- - Thursday, August 3, 2017


They were perhaps the greatest one-two quarterback punch ever to come out of college.

Between them in college, they won every award possible — Heisman Trophy, Davey O’ Brien Award, the (Archie) Manning Award, the Walter Camp Award, the Maxwell Award, Archie Griffin Award, Associated Press College Player of the Year — a trophy case full of honors before either stepped onto the field as an NFL quarterback.

The first one selected in the 2012 NFL draft was so heralded that the team that drafted him — the Indianapolis Colts — let one of the greatest quarterbacks in NFL history walk in Peyton Manning walk away so the new college superstar would have a place under center in his first professional game.

The second one, picked next in the draft, was so coveted by the Washington Redskins that they traded away not one, not two, but three first round draft picks and a second rounder just for the opportunity to select him with the No. 2 pick.

Andrew Luck and Robert Griffin III were going to be the dynamic duo of the NFL, the future of the game, changing the position and rewriting the record books.

Former Colts team president Bill Polian told owner Jim Irsay that either Luck or Griffin would “lead you to the promised land.”

Before the draft, Colts general manager Ryan Grigson said, “Both guys have tremendous intangibles and their skill sets are outstanding. I don’t see how either of them are not successful in this league.”

But here we are, five years after both made their NFL debuts, and neither has led any team to the promised land. In fact, the promise of Robert Griffin III has all but disappeared, and now it appears that the promise of Andrew Luck may be in jeopardy as well.

Luck’s future is murky because of his health after undergoing shoulder surgery in January. He has opened training camp on the physically unable to perform list, and speculation is Luck won’t be on the field when the Colts open the regular season.

“We want to make sure we handle the process right with Andrew, and continuing to do the things the doctors and trainers have told him to do, and we’re going to follow that process,” Colts general manager Chris Ballard told CBS.com. “And as for everyone saying Andrew is down, well, every season is special in my mind, You don’t ever want to take these for granted. They’re too hard to come by. So we’ll do everything we can to put a team on the field that will compete their butts off and play winning football.

“He’s going through his throwing program right now, making sure he’s got his motion back right and the next step is getting him to practice,” Ballard said. “And once we get him to practice we’ll keep taking steps from there.”

The uncertainty of the process, though, has raised fears that the quarterback’s recovery is not going well.

“Right when the doctors say he’s ready to roll, then that’s the date,” Indianapolis coach Chuck Pagano told reporters. “There is no timeline. It was yesterday for all of us, but that’s not really the case. So these things take time, and it’s a process. Our trainers are doing a great job and Andrew is doing a great job. We’re going to listen to those guys, but the last thing we want to do is rush him or any of our players back too soon and have a setback. So we’re going to be diligent in the process.”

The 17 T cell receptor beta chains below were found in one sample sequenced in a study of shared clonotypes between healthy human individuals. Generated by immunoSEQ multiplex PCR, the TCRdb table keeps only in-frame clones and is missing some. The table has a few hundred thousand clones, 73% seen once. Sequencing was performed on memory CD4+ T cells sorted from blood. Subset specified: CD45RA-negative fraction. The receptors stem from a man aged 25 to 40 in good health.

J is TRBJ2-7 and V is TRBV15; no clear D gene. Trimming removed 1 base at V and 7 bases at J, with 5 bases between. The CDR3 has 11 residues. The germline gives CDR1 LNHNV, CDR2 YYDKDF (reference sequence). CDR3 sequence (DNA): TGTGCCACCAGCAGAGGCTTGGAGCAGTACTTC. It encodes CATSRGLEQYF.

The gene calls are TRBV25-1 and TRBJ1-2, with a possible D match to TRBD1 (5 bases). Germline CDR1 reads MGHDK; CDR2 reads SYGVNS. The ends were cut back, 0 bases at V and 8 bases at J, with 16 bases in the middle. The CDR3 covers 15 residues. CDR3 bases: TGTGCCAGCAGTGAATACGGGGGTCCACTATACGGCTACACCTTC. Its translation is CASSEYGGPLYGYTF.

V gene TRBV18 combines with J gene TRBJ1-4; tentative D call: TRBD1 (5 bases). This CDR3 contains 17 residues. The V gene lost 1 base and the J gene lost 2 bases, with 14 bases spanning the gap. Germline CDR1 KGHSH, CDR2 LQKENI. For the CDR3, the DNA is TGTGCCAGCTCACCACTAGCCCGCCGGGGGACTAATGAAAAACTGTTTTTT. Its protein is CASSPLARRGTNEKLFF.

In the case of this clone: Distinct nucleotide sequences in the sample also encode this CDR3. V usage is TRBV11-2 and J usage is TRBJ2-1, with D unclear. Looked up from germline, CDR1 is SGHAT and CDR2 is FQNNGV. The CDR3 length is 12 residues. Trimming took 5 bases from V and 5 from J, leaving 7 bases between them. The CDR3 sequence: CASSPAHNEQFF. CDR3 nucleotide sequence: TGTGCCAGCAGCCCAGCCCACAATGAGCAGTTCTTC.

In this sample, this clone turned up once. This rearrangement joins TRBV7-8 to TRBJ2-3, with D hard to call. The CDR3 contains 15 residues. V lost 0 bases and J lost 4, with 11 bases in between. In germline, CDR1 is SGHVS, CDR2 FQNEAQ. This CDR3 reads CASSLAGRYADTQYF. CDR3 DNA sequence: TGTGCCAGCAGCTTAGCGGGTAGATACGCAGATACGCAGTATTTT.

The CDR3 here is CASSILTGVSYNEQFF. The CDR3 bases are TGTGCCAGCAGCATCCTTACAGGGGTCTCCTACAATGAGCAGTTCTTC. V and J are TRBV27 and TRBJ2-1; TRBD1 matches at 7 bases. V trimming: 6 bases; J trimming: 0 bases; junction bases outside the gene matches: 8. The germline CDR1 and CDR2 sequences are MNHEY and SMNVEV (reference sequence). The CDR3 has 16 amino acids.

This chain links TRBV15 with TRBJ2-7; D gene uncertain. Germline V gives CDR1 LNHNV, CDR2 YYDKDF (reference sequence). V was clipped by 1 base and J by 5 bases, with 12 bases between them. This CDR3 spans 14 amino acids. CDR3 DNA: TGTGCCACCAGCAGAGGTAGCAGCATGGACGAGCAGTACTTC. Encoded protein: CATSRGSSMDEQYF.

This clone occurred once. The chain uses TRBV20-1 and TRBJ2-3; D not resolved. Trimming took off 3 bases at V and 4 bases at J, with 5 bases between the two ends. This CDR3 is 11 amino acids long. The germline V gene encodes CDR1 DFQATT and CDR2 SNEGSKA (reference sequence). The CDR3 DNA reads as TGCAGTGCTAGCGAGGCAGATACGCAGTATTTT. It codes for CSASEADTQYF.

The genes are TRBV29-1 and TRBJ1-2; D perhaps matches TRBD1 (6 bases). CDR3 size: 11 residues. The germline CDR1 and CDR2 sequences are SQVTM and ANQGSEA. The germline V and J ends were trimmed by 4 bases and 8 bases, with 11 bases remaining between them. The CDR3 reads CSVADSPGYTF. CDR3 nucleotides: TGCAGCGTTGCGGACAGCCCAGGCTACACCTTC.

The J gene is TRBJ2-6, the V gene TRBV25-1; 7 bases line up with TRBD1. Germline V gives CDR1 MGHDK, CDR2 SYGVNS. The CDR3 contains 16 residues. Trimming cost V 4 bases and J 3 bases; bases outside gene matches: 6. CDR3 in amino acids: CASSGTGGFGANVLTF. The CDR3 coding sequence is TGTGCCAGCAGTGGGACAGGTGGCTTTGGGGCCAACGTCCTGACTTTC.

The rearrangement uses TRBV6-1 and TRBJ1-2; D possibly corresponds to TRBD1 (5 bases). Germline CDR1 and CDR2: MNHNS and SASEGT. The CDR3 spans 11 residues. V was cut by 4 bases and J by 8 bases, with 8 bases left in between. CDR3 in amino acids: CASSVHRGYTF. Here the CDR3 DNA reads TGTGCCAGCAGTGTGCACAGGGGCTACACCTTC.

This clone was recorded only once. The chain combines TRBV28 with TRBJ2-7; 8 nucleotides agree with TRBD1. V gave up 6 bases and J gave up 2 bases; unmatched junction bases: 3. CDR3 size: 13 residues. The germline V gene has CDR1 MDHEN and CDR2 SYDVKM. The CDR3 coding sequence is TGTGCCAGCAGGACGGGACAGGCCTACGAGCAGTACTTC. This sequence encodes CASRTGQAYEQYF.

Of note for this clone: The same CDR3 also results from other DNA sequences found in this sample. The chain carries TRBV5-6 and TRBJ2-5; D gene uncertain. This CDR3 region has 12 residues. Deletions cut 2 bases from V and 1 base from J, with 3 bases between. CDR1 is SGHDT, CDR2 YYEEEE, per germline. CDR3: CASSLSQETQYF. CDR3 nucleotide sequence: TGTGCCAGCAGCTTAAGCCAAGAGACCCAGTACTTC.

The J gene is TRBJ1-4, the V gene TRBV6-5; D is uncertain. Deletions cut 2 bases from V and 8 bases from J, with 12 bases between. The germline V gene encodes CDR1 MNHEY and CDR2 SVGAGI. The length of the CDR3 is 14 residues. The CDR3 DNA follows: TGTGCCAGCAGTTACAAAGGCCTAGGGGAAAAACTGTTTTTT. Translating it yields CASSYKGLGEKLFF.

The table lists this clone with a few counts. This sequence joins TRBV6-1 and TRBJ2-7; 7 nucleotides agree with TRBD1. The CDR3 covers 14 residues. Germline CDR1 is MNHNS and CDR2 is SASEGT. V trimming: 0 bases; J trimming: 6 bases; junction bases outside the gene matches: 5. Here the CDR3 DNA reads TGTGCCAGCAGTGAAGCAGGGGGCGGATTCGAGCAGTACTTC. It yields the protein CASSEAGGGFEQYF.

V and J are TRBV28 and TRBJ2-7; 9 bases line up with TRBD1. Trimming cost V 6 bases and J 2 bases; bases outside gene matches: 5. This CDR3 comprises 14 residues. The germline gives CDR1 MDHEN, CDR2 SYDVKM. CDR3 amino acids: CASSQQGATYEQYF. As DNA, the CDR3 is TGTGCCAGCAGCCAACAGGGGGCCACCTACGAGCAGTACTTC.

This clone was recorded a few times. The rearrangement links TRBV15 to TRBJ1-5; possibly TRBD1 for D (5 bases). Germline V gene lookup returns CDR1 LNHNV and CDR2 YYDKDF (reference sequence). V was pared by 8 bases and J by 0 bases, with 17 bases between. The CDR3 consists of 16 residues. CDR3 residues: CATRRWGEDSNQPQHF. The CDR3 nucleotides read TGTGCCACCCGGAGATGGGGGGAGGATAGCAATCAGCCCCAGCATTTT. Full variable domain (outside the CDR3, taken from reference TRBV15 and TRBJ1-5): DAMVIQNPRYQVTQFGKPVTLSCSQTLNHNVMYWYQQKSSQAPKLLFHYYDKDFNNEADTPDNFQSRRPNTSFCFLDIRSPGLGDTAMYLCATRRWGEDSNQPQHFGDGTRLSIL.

The process — not exactly the promise.

Luck appeared to be trying to talk himself back into the promised land.

“I will be better than I was coming into this,” Luck told reporters last week. “I’ll be better coming out of it. I know that. I don’t know what day it’s going to be. I don’t know what week. I don’t know when it’s going to be, but I definitely will be.”

If Luck is better than before, then maybe he will deliver the success that was promised. He has played well to date — a three-time Pro Bowler with 132 career touchdowns, 68 interceptions, 19,078 yards passing. But after making the playoffs his first three years in the league, the Colts missed the last two, with 8-8 records, and Luck missed much of the 2015 season with a shoulder injury.

Still, the Colts invested in Luck’s promise last season with a $140 million contract extension. If his health is good, he has time yet to fulfill his promise.

Griffin? It is so over. After his glorious rookie 2012 season that led the Redskins to the NFC East division title, he suffered a second torn knee ligament and has never quite recovered. Worse, Griffin has proven to be a diva with a misguided sense of being victimized.

After his time with Washington ended in 2015, Griffin signed with the Cleveland Browns, where he performed miserably, appearing in just five games, throwing for 886 yards, two touchdowns and three interceptions.

He has been looking for work this season, and found doors slamming throughout the NFL. Last week, the Los Angeles Chargers brought Griffin in for a workout before ultimately trading for Buffalo’s Cardale Jones. And despite begging for a workout with the Baltimore Ravens, the team publicly said it was not planning on getting in the RGIII business.

Griffin, of course, responded with more victim impact statements, his latest coming via Twitter: “They stabbed you in the back? It’s ok. They lied to you? It’s ok. They used you? It’s ok. Keep working. Keep pushing. Overcome it all.”

While Luck may not be as desperate, the promise of the greatest one-two quarterback tandem to come out of college and enter the draft together has definitely come back down to earth.

Thom Loverro hosts his weekly podcast “Cigars & Curveballs” Wednesdays available on iTunes, Google Play and the reVolver podcast network.

Copyright © 2019 The Washington Times, LLC. Click here for reprint permission.

The Washington Times Comment Policy

The Washington Times welcomes your comments on Spot.im, our third-party provider. Please read our Comment Policy before commenting.


Click to Read More and View Comments

Click to Hide